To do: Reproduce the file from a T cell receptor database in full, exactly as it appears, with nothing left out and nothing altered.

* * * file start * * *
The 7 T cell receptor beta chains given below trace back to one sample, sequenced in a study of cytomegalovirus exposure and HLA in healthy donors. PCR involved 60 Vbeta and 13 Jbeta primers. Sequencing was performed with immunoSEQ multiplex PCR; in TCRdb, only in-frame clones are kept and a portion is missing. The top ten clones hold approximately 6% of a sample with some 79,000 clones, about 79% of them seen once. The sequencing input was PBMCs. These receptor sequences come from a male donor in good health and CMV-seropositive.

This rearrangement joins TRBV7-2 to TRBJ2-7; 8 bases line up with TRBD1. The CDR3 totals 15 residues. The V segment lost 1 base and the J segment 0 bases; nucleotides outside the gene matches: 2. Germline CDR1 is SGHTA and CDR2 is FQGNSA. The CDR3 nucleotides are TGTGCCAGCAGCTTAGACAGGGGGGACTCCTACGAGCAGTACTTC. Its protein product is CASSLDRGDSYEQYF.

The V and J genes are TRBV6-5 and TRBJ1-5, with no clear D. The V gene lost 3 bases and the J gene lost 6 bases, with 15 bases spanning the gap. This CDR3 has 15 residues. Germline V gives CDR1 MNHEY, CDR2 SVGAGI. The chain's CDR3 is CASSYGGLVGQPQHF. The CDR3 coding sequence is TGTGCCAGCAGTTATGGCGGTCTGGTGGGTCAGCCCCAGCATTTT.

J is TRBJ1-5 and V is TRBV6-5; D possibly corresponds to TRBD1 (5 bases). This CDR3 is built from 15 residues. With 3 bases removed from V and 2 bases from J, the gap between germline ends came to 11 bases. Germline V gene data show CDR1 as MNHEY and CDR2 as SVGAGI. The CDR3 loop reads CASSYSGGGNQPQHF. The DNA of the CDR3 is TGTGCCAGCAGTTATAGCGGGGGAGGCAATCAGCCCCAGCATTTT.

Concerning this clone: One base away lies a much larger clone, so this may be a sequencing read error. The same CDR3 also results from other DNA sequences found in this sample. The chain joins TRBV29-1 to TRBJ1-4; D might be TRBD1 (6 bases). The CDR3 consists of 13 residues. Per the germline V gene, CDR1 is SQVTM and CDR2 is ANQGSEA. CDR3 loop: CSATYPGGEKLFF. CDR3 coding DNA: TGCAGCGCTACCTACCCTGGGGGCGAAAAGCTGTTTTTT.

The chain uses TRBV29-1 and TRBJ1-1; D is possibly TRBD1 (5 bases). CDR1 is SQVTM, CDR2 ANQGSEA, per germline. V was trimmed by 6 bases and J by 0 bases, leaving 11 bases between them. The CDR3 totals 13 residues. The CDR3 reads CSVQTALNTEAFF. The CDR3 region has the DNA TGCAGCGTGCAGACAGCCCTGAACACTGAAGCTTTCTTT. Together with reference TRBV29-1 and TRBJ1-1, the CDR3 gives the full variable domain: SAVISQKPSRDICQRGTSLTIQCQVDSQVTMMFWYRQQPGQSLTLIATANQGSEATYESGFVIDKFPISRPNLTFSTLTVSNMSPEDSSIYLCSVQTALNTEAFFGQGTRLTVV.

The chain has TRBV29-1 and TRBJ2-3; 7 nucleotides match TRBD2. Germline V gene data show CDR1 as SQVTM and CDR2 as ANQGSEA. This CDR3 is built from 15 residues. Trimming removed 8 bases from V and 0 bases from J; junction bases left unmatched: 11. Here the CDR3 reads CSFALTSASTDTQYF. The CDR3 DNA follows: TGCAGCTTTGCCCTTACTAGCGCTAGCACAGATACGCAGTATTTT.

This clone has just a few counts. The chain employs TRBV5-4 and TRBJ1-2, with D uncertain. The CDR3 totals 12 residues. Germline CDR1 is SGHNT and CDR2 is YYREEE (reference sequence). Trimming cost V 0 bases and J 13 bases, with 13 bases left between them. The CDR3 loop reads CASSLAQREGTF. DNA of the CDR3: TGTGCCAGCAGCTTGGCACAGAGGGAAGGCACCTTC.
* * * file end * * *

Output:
The 7 T cell receptor beta chains given below trace back to one sample, sequenced in a study of cytomegalovirus exposure and HLA in healthy donors. PCR involved 60 Vbeta and 13 Jbeta primers. Sequencing was performed with immunoSEQ multiplex PCR; in TCRdb, only in-frame clones are kept and a portion is missing. The top ten clones hold approximately 6% of a sample with some 79,000 clones, about 79% of them seen once. The sequencing input was PBMCs. These receptor sequences come from a male donor in good health and CMV-seropositive.

This rearrangement joins TRBV7-2 to TRBJ2-7; 8 bases line up with TRBD1. The CDR3 totals 15 residues. The V segment lost 1 base and the J segment 0 bases; nucleotides outside the gene matches: 2. Germline CDR1 is SGHTA and CDR2 is FQGNSA. The CDR3 nucleotides are TGTGCCAGCAGCTTAGACAGGGGGGACTCCTACGAGCAGTACTTC. Its protein product is CASSLDRGDSYEQYF.

The V and J genes are TRBV6-5 and TRBJ1-5, with no clear D. The V gene lost 3 bases and the J gene lost 6 bases, with 15 bases spanning the gap. This CDR3 has 15 residues. Germline V gives CDR1 MNHEY, CDR2 SVGAGI. The chain's CDR3 is CASSYGGLVGQPQHF. The CDR3 coding sequence is TGTGCCAGCAGTTATGGCGGTCTGGTGGGTCAGCCCCAGCATTTT.

J is TRBJ1-5 and V is TRBV6-5; D possibly corresponds to TRBD1 (5 bases). This CDR3 is built from 15 residues. With 3 bases removed from V and 2 bases from J, the gap between germline ends came to 11 bases. Germline V gene data show CDR1 as MNHEY and CDR2 as SVGAGI. The CDR3 loop reads CASSYSGGGNQPQHF. The DNA of the CDR3 is TGTGCCAGCAGTTATAGCGGGGGAGGCAATCAGCCCCAGCATTTT.

Concerning this clone: One base away lies a much larger clone, so this may be a sequencing read error. The same CDR3 also results from other DNA sequences found in this sample. The chain joins TRBV29-1 to TRBJ1-4; D might be TRBD1 (6 bases). The CDR3 consists of 13 residues. Per the germline V gene, CDR1 is SQVTM and CDR2 is ANQGSEA. CDR3 loop: CSATYPGGEKLFF. CDR3 coding DNA: TGCAGCGCTACCTACCCTGGGGGCGAAAAGCTGTTTTTT.

The chain uses TRBV29-1 and TRBJ1-1; D is possibly TRBD1 (5 bases). CDR1 is SQVTM, CDR2 ANQGSEA, per germline. V was trimmed by 6 bases and J by 0 bases, leaving 11 bases between them. The CDR3 totals 13 residues. The CDR3 reads CSVQTALNTEAFF. The CDR3 region has the DNA TGCAGCGTGCAGACAGCCCTGAACACTGAAGCTTTCTTT. Together with reference TRBV29-1 and TRBJ1-1, the CDR3 gives the full variable domain: SAVISQKPSRDICQRGTSLTIQCQVDSQVTMMFWYRQQPGQSLTLIATANQGSEATYESGFVIDKFPISRPNLTFSTLTVSNMSPEDSSIYLCSVQTALNTEAFFGQGTRLTVV.

The chain has TRBV29-1 and TRBJ2-3; 7 nucleotides match TRBD2. Germline V gene data show CDR1 as SQVTM and CDR2 as ANQGSEA. This CDR3 is built from 15 residues. Trimming removed 8 bases from V and 0 bases from J; junction bases left unmatched: 11. Here the CDR3 reads CSFALTSASTDTQYF. The CDR3 DNA follows: TGCAGCTTTGCCCTTACTAGCGCTAGCACAGATACGCAGTATTTT.

This clone has just a few counts. The chain employs TRBV5-4 and TRBJ1-2, with D uncertain. The CDR3 totals 12 residues. Germline CDR1 is SGHNT and CDR2 is YYREEE (reference sequence). Trimming cost V 0 bases and J 13 bases, with 13 bases left between them. The CDR3 loop reads CASSLAQREGTF. DNA of the CDR3: TGTGCCAGCAGCTTGGCACAGAGGGAAGGCACCTTC.